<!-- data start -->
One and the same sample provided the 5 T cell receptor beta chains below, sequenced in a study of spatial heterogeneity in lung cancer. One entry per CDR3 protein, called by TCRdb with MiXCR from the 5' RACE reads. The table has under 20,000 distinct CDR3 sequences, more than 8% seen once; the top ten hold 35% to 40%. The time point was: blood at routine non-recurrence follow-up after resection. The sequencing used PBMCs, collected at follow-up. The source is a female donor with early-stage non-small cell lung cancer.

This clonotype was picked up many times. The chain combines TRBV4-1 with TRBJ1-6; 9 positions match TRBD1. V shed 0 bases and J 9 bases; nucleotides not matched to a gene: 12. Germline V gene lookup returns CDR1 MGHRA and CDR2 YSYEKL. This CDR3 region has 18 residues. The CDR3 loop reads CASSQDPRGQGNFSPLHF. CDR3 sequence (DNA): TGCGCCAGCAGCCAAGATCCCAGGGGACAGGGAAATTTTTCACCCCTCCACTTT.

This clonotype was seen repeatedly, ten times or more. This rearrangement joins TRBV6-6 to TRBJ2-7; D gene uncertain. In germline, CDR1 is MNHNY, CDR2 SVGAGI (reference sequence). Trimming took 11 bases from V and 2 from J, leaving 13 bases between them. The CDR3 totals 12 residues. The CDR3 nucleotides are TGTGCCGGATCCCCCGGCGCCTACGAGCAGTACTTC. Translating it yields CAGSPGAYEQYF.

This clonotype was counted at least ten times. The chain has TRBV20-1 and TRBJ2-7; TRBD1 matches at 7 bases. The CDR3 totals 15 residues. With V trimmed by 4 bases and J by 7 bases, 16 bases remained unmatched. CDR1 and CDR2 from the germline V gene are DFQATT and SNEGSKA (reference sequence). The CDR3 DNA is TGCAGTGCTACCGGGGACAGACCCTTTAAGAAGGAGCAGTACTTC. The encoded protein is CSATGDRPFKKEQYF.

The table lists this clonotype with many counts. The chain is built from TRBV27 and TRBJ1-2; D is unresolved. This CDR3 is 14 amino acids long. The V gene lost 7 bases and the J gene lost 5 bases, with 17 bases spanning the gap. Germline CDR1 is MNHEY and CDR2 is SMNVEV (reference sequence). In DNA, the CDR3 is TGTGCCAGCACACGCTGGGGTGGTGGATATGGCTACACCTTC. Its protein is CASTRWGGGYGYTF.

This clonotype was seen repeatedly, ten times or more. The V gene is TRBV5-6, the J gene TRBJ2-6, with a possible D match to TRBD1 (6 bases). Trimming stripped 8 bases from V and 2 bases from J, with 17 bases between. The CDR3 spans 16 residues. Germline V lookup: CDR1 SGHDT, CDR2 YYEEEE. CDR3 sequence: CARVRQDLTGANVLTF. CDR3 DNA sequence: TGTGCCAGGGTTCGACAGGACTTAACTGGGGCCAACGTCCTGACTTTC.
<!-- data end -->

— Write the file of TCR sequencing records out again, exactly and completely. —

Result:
One and the same sample provided the 5 T cell receptor beta chains below, sequenced in a study of spatial heterogeneity in lung cancer. One entry per CDR3 protein, called by TCRdb with MiXCR from the 5' RACE reads. The table has under 20,000 distinct CDR3 sequences, more than 8% seen once; the top ten hold 35% to 40%. The time point was: blood at routine non-recurrence follow-up after resection. The sequencing used PBMCs, collected at follow-up. The source is a female donor with early-stage non-small cell lung cancer.

This clonotype was picked up many times. The chain combines TRBV4-1 with TRBJ1-6; 9 positions match TRBD1. V shed 0 bases and J 9 bases; nucleotides not matched to a gene: 12. Germline V gene lookup returns CDR1 MGHRA and CDR2 YSYEKL. This CDR3 region has 18 residues. The CDR3 loop reads CASSQDPRGQGNFSPLHF. CDR3 sequence (DNA): TGCGCCAGCAGCCAAGATCCCAGGGGACAGGGAAATTTTTCACCCCTCCACTTT.

This clonotype was seen repeatedly, ten times or more. This rearrangement joins TRBV6-6 to TRBJ2-7; D gene uncertain. In germline, CDR1 is MNHNY, CDR2 SVGAGI (reference sequence). Trimming took 11 bases from V and 2 from J, leaving 13 bases between them. The CDR3 totals 12 residues. The CDR3 nucleotides are TGTGCCGGATCCCCCGGCGCCTACGAGCAGTACTTC. Translating it yields CAGSPGAYEQYF.

This clonotype was counted at least ten times. The chain has TRBV20-1 and TRBJ2-7; TRBD1 matches at 7 bases. The CDR3 totals 15 residues. With V trimmed by 4 bases and J by 7 bases, 16 bases remained unmatched. CDR1 and CDR2 from the germline V gene are DFQATT and SNEGSKA (reference sequence). The CDR3 DNA is TGCAGTGCTACCGGGGACAGACCCTTTAAGAAGGAGCAGTACTTC. The encoded protein is CSATGDRPFKKEQYF.

The table lists this clonotype with many counts. The chain is built from TRBV27 and TRBJ1-2; D is unresolved. This CDR3 is 14 amino acids long. The V gene lost 7 bases and the J gene lost 5 bases, with 17 bases spanning the gap. Germline CDR1 is MNHEY and CDR2 is SMNVEV (reference sequence). In DNA, the CDR3 is TGTGCCAGCACACGCTGGGGTGGTGGATATGGCTACACCTTC. Its protein is CASTRWGGGYGYTF.

This clonotype was seen repeatedly, ten times or more. The V gene is TRBV5-6, the J gene TRBJ2-6, with a possible D match to TRBD1 (6 bases). Trimming stripped 8 bases from V and 2 bases from J, with 17 bases between. The CDR3 spans 16 residues. Germline V lookup: CDR1 SGHDT, CDR2 YYEEEE. CDR3 sequence: CARVRQDLTGANVLTF. CDR3 DNA sequence: TGTGCCAGGGTTCGACAGGACTTAACTGGGGCCAACGTCCTGACTTTC.